Local anesthetic: biotransformation and excretion

How are amide-linked local anesthetics metabolized?

A.Hofmann elimination
B. Cytochrome p450 enzymes of the liver
C. Plasma cholinesterases
D. Tissues esterases

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Correct Answer:  B

Explanation:

Local anesthetics consist of three components: a hydrophobic aromatic ring, an amide group, and an intermediary ester or amide chain. They are categorized as either ester-linked or amide-linked according to the type of the intermediary chain in its structure.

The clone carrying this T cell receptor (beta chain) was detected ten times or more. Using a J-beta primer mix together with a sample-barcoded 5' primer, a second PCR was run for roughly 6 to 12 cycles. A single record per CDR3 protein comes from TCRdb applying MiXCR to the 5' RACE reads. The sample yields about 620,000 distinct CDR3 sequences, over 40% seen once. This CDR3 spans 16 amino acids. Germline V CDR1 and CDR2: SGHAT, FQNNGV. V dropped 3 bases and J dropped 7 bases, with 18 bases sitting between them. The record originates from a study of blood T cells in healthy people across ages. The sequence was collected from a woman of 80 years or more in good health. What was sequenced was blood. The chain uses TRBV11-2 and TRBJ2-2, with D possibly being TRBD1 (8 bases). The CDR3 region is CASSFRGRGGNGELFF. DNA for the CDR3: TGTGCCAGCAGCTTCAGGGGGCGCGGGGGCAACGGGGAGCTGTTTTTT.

Amide local anesthetics undergo biotransformation primarily in the liver through the cytochrome P450 enzymatic system, while ester-linked local anesthetics are hydrolyzed by plasma cholinesterases and tissue esterases. The kidneys are the primary excretory organ for local anesthetics and their metabolites.

An alteration in local anesthetic metabolism can potentially increase systemic concentrations and toxicity. Examples include impaired liver function and hepatic perfusion for amide local anesthetics, and plasma cholinesterase deficiency for ester local anesthetics. Significant reductions in renal function can also impair local anesthetic elimination.

References:
Heavner, J.E. (2008). Pharmacology of local anesthetics. In D.E. Longnecker et al (eds) Anesthesiology. New York: McGraw-Hill Medical.

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